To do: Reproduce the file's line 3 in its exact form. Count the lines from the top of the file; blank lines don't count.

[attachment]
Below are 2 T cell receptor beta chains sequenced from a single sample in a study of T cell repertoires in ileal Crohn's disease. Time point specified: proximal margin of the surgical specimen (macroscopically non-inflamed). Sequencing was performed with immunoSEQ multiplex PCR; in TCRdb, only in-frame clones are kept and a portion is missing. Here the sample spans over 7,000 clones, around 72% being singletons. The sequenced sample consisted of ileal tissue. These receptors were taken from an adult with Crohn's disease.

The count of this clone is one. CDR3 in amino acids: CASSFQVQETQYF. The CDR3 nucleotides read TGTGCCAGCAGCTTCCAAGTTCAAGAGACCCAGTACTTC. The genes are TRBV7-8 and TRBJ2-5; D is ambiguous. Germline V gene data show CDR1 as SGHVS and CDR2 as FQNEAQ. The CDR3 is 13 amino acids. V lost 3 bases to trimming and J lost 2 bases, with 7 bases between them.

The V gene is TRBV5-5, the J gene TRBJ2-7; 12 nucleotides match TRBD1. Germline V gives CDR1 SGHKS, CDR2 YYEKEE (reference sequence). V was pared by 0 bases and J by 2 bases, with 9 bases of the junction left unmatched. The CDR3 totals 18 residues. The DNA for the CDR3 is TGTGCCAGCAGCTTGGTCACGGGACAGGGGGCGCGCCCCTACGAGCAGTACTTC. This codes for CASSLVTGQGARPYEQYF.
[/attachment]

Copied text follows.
The V gene is TRBV5-5, the J gene TRBJ2-7; 12 nucleotides match TRBD1. Germline V gives CDR1 SGHKS, CDR2 YYEKEE (reference sequence). V was pared by 0 bases and J by 2 bases, with 9 bases of the junction left unmatched. The CDR3 totals 18 residues. The DNA for the CDR3 is TGTGCCAGCAGCTTGGTCACGGGACAGGGGGCGCGCCCCTACGAGCAGTACTTC. This codes for CASSLVTGQGARPYEQYF.